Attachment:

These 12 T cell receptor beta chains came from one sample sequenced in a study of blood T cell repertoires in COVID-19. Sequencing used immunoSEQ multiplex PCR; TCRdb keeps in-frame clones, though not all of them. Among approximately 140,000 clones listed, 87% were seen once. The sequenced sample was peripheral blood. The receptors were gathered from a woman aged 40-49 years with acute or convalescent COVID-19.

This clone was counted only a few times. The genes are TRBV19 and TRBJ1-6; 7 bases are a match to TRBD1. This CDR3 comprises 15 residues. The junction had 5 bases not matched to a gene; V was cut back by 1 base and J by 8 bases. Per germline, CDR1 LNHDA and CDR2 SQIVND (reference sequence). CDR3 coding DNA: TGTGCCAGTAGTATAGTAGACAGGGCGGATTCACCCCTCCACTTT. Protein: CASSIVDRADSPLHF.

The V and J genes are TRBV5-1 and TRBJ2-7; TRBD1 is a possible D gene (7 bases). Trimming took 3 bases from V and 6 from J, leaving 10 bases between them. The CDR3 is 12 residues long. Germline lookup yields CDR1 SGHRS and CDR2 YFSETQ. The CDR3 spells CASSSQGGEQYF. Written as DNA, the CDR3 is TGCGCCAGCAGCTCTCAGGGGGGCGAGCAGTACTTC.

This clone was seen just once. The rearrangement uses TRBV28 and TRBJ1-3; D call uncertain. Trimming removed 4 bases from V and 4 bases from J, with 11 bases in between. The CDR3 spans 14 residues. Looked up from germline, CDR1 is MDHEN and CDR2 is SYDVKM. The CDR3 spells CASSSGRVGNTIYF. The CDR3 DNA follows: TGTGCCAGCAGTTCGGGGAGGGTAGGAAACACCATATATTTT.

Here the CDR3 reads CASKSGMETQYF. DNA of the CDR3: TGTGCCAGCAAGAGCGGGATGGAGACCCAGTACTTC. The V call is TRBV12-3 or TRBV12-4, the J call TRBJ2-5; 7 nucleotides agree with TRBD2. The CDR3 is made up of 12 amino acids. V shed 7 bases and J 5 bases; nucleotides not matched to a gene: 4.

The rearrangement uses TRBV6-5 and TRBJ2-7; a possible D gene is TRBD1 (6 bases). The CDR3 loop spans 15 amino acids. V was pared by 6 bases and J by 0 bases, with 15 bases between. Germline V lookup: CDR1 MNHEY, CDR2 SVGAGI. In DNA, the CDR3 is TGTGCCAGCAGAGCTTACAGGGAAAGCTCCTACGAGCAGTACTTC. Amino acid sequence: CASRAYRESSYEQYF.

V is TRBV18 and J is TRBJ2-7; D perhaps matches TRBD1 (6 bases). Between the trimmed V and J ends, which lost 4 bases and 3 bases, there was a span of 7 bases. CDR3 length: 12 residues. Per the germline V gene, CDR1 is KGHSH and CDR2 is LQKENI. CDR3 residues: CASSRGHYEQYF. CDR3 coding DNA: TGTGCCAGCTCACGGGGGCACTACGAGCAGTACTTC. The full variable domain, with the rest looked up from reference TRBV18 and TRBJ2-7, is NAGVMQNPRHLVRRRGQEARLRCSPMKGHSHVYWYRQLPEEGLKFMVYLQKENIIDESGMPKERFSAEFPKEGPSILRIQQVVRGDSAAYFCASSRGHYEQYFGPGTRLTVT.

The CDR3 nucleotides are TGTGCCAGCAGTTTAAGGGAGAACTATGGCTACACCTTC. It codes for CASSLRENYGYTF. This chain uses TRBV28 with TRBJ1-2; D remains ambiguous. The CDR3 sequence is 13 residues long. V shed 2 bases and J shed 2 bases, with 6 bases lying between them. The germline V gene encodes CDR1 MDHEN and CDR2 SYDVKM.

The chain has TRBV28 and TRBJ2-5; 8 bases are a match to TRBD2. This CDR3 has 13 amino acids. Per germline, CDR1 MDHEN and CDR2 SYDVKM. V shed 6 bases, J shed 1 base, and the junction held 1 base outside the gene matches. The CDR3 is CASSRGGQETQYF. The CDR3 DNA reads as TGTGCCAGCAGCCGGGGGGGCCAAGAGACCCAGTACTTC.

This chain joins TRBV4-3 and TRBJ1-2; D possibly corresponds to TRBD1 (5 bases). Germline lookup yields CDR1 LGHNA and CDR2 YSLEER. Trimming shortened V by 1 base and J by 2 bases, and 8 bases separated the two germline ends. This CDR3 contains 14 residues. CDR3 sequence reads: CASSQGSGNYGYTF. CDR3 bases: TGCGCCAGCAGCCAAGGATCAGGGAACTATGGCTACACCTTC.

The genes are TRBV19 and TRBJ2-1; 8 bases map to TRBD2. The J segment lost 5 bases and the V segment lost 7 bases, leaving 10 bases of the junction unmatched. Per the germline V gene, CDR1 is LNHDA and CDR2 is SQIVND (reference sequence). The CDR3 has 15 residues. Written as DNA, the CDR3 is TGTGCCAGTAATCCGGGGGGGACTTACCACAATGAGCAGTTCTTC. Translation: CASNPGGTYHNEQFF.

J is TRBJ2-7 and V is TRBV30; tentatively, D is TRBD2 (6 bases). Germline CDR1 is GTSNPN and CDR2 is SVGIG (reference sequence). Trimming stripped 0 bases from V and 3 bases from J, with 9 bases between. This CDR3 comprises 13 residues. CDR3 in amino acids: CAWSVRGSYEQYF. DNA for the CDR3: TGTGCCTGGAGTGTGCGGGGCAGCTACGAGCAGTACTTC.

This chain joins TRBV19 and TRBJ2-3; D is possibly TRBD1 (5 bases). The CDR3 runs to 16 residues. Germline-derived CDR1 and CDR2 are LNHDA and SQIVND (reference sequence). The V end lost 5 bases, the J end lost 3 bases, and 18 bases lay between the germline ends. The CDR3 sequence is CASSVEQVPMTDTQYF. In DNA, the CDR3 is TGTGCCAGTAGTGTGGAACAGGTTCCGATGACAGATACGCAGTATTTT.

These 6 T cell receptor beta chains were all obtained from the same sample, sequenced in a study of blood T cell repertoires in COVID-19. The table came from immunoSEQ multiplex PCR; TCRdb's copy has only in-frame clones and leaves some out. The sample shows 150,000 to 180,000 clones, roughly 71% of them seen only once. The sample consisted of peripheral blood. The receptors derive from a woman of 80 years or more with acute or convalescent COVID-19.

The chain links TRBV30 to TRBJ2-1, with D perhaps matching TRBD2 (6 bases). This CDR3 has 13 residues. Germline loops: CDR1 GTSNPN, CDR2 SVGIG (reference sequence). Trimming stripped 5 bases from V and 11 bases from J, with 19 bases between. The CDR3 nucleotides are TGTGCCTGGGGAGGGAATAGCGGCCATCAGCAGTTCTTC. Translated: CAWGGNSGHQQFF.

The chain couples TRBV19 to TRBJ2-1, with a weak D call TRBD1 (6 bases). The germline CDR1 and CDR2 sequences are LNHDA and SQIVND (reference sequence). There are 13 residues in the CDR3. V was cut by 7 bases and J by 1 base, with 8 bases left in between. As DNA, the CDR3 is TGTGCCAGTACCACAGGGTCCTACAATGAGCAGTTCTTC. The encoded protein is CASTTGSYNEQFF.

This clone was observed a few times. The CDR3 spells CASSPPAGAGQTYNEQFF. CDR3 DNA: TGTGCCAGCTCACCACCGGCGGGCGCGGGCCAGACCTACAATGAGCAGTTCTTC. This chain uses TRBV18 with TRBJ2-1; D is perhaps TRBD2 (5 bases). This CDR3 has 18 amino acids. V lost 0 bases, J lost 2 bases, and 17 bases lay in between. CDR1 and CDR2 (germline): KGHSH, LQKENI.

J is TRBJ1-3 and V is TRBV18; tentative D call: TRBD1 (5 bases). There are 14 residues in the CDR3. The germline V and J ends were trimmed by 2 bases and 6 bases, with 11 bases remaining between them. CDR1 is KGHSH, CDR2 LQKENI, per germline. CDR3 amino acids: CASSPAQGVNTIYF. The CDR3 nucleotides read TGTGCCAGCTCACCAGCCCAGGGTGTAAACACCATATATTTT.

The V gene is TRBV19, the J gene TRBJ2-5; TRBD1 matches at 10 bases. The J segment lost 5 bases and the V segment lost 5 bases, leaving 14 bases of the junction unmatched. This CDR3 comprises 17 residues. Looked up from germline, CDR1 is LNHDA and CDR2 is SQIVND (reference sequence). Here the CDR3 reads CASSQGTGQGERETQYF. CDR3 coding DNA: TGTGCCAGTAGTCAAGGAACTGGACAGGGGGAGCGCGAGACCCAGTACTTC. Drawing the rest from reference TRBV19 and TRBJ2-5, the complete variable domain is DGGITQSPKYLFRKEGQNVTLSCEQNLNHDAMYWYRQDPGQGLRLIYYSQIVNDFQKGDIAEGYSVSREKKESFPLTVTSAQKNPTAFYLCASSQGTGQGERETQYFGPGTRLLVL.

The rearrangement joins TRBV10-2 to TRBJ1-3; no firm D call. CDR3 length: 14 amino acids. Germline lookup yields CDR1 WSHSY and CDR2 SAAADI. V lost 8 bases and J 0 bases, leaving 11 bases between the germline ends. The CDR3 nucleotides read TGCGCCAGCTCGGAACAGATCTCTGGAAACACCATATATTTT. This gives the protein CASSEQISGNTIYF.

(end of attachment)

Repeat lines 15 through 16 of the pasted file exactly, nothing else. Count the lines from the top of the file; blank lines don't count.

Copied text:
The chain links TRBV30 to TRBJ2-1, with D perhaps matching TRBD2 (6 bases). This CDR3 has 13 residues. Germline loops: CDR1 GTSNPN, CDR2 SVGIG (reference sequence). Trimming stripped 5 bases from V and 11 bases from J, with 19 bases between. The CDR3 nucleotides are TGTGCCTGGGGAGGGAATAGCGGCCATCAGCAGTTCTTC. Translated: CAWGGNSGHQQFF.

The chain couples TRBV19 to TRBJ2-1, with a weak D call TRBD1 (6 bases). The germline CDR1 and CDR2 sequences are LNHDA and SQIVND (reference sequence). There are 13 residues in the CDR3. V was cut by 7 bases and J by 1 base, with 8 bases left in between. As DNA, the CDR3 is TGTGCCAGTACCACAGGGTCCTACAATGAGCAGTTCTTC. The encoded protein is CASTTGSYNEQFF.